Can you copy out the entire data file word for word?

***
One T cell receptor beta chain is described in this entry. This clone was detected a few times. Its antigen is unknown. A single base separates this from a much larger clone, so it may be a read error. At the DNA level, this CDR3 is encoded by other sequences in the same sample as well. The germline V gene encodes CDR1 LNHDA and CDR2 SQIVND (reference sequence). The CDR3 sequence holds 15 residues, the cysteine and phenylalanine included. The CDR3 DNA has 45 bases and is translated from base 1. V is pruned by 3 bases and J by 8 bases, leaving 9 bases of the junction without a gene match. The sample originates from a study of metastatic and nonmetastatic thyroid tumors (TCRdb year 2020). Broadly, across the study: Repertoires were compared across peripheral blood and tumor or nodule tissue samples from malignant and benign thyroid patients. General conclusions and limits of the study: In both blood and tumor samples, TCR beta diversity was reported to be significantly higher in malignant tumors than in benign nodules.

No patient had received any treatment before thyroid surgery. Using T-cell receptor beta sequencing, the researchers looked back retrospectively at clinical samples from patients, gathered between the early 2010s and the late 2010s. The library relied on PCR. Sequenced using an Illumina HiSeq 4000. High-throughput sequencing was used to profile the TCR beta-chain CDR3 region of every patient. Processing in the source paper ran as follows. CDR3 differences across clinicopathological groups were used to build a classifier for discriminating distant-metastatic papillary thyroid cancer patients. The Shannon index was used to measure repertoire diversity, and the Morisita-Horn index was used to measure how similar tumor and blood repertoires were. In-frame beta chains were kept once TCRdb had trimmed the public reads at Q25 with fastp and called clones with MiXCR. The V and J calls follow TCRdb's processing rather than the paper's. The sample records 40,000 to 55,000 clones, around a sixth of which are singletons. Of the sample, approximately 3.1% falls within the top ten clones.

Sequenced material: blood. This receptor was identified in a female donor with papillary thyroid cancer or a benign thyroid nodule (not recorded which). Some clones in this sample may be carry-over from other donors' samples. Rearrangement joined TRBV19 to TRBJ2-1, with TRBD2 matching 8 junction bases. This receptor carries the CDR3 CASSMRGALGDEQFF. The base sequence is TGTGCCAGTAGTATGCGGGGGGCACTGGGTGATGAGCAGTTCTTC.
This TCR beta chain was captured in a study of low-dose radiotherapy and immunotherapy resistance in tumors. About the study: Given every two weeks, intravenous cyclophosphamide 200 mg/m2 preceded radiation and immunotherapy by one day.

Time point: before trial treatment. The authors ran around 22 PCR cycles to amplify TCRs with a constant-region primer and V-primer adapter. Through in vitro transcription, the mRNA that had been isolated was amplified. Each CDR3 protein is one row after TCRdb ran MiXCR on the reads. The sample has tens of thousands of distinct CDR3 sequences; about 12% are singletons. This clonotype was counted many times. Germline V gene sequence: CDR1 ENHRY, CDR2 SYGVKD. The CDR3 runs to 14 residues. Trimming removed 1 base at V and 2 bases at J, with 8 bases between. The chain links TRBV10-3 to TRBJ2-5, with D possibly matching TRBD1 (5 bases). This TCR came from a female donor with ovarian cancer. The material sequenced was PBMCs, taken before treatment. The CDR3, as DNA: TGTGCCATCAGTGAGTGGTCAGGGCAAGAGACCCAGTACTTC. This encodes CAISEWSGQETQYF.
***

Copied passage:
One T cell receptor beta chain is described in this entry. This clone was detected a few times. Its antigen is unknown. A single base separates this from a much larger clone, so it may be a read error. At the DNA level, this CDR3 is encoded by other sequences in the same sample as well. The germline V gene encodes CDR1 LNHDA and CDR2 SQIVND (reference sequence). The CDR3 sequence holds 15 residues, the cysteine and phenylalanine included. The CDR3 DNA has 45 bases and is translated from base 1. V is pruned by 3 bases and J by 8 bases, leaving 9 bases of the junction without a gene match. The sample originates from a study of metastatic and nonmetastatic thyroid tumors (TCRdb year 2020). Broadly, across the study: Repertoires were compared across peripheral blood and tumor or nodule tissue samples from malignant and benign thyroid patients. General conclusions and limits of the study: In both blood and tumor samples, TCR beta diversity was reported to be significantly higher in malignant tumors than in benign nodules.

No patient had received any treatment before thyroid surgery. Using T-cell receptor beta sequencing, the researchers looked back retrospectively at clinical samples from patients, gathered between the early 2010s and the late 2010s. The library relied on PCR. Sequenced using an Illumina HiSeq 4000. High-throughput sequencing was used to profile the TCR beta-chain CDR3 region of every patient. Processing in the source paper ran as follows. CDR3 differences across clinicopathological groups were used to build a classifier for discriminating distant-metastatic papillary thyroid cancer patients. The Shannon index was used to measure repertoire diversity, and the Morisita-Horn index was used to measure how similar tumor and blood repertoires were. In-frame beta chains were kept once TCRdb had trimmed the public reads at Q25 with fastp and called clones with MiXCR. The V and J calls follow TCRdb's processing rather than the paper's. The sample records 40,000 to 55,000 clones, around a sixth of which are singletons. Of the sample, approximately 3.1% falls within the top ten clones.

Sequenced material: blood. This receptor was identified in a female donor with papillary thyroid cancer or a benign thyroid nodule (not recorded which). Some clones in this sample may be carry-over from other donors' samples. Rearrangement joined TRBV19 to TRBJ2-1, with TRBD2 matching 8 junction bases. This receptor carries the CDR3 CASSMRGALGDEQFF. The base sequence is TGTGCCAGTAGTATGCGGGGGGCACTGGGTGATGAGCAGTTCTTC.
This TCR beta chain was captured in a study of low-dose radiotherapy and immunotherapy resistance in tumors. About the study: Given every two weeks, intravenous cyclophosphamide 200 mg/m2 preceded radiation and immunotherapy by one day.

Time point: before trial treatment. The authors ran around 22 PCR cycles to amplify TCRs with a constant-region primer and V-primer adapter. Through in vitro transcription, the mRNA that had been isolated was amplified. Each CDR3 protein is one row after TCRdb ran MiXCR on the reads. The sample has tens of thousands of distinct CDR3 sequences; about 12% are singletons. This clonotype was counted many times. Germline V gene sequence: CDR1 ENHRY, CDR2 SYGVKD. The CDR3 runs to 14 residues. Trimming removed 1 base at V and 2 bases at J, with 8 bases between. The chain links TRBV10-3 to TRBJ2-5, with D possibly matching TRBD1 (5 bases). This TCR came from a female donor with ovarian cancer. The material sequenced was PBMCs, taken before treatment. The CDR3, as DNA: TGTGCCATCAGTGAGTGGTCAGGGCAAGAGACCCAGTACTTC. This encodes CAISEWSGQETQYF.